Author: Smith, James Thorne (1892-1934)
Publisher: Robert M McBride and Company
Place: New York
342 pages. Small octavo (7 3/4" x 5 1/2") bound in original publisher's blue cloth with front board and spine lettered in gilt in original pictorial jacket. Inscribed by the author. First edition.
Meandering labyrinth of a story about a New York advertising executive who leaves his job in the city to write poetry in a hut by the sea. Although entranced by the ocean and the miles of sand and the salt marshes, David finds himself caught in the coils of his attraction to two women: Hilda, "the mate to his flame, the answering spark," but despairing and fragile (and married), and Scarlet, seductive and available (but morally rotten). Hilda's husband is a sadistic libertine whose subtle cruelties are slowly killing his wife; a situation that so unsettles the poet's wits that he falls prey to a heavily symbolic dream obsession. Smith successfully establishes a surreal voice and includes wonderful passages describing the mad moods of the sea and notes and observations about life and the hereafter, all waiting to be discovered sparkling in the sand throughout the story. The ax of a sharp and discerning editor might have turned Smith's efforts into a compelling Gothic romance, but, alas, the story gets lost in a shifting fog of dreams and fantasies, and never emerges fully formed. Dream's End is a radical departure from Thorne Smith's humorous novels, and was, in fact, Smith's first book rejected by publishers until his Topper novels became successful. Fans of Thorne Smith are likely to be intrigued by this book for its Gothic nature and for an unexpected glimpse at a more serious side of the author.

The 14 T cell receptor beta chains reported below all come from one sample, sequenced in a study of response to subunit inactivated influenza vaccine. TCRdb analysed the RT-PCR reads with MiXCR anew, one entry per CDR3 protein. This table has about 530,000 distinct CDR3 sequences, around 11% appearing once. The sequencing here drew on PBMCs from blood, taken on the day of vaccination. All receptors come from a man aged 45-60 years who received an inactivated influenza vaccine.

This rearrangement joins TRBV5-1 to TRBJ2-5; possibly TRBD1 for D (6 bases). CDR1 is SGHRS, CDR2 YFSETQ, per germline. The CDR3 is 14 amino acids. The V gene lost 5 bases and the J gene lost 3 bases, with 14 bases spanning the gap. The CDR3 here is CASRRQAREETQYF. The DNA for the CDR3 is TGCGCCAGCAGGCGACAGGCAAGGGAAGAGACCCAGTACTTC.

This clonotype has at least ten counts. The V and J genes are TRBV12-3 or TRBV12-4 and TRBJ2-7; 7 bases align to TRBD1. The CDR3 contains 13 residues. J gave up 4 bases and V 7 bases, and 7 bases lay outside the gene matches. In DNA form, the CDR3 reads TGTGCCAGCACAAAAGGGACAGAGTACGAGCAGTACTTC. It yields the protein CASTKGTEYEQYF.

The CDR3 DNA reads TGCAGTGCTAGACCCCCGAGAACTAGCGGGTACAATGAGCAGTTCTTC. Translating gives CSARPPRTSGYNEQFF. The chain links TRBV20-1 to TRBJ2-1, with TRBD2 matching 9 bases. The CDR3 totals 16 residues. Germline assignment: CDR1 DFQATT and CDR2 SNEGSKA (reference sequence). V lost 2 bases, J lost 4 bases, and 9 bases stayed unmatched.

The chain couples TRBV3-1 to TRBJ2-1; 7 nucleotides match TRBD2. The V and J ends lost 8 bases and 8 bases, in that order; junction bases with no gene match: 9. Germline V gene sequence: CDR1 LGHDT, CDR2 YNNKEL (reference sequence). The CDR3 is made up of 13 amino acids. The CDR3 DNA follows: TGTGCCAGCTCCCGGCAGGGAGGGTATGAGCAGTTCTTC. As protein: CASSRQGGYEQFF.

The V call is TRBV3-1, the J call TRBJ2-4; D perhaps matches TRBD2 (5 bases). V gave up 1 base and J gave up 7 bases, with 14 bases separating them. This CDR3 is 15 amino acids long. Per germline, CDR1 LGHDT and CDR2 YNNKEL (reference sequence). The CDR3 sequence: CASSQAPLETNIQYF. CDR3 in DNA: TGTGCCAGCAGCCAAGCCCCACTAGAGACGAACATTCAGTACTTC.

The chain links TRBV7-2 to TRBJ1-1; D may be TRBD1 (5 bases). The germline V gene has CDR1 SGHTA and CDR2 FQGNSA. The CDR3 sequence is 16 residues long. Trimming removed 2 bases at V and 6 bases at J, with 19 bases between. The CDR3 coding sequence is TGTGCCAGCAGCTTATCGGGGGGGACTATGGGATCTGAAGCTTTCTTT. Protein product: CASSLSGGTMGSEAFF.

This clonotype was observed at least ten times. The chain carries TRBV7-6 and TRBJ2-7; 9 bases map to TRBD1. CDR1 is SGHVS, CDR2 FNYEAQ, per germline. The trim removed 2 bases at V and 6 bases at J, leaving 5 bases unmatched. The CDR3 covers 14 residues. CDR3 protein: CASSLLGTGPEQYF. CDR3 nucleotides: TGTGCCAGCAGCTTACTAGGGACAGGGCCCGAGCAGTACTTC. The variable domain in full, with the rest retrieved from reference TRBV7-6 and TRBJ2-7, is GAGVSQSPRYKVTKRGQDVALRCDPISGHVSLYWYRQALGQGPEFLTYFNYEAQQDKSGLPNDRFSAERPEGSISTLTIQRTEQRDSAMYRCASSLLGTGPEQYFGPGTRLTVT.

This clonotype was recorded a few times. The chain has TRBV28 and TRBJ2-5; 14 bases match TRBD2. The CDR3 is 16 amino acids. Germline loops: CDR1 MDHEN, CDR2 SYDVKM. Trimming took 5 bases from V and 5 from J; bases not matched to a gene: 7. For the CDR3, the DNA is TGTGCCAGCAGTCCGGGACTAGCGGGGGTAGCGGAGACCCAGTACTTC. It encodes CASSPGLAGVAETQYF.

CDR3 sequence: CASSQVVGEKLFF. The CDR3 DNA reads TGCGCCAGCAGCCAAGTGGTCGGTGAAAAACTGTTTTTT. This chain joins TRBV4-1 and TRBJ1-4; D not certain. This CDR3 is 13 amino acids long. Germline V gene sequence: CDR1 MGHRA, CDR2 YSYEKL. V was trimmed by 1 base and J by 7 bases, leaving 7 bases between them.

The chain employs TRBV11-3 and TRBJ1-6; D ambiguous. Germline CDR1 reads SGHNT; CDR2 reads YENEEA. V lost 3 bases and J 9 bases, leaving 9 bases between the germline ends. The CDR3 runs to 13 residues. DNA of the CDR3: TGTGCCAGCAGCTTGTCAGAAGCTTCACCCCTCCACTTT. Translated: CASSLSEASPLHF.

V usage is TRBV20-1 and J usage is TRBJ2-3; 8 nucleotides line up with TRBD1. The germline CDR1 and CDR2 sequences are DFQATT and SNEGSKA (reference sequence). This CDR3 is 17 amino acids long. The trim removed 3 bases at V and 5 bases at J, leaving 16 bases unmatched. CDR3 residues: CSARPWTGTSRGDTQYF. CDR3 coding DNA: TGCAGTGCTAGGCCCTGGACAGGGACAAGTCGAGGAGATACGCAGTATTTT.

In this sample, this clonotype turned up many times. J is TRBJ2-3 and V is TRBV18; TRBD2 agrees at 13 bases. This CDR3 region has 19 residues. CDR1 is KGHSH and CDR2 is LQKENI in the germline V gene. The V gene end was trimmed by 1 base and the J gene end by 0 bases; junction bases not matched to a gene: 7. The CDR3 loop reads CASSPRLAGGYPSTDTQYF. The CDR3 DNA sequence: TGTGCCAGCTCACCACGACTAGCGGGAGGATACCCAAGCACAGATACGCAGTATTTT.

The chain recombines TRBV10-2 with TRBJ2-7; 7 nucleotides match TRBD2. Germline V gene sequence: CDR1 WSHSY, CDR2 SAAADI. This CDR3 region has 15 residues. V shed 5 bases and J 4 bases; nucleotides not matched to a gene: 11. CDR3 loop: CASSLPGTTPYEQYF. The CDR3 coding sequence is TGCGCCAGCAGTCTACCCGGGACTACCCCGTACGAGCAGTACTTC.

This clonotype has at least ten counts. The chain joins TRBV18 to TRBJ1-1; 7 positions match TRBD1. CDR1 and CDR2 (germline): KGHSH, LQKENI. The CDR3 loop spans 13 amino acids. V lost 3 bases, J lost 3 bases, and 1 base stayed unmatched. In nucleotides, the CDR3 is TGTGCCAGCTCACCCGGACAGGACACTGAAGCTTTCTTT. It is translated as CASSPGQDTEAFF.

Inscribed on the front flyleaf, in ink, "There are only a few of us and you're one. Thorne Smith." Beneath that, at an angle, is the date in pencil, apparently in Smith's hand, "March 25, 1927." Faint stain to front cover. Jacket spine toned, jacket worn with chips and tears, some thumb-soiling to jacket, price clipped else a very good to fine copy in a better than very good jacket.
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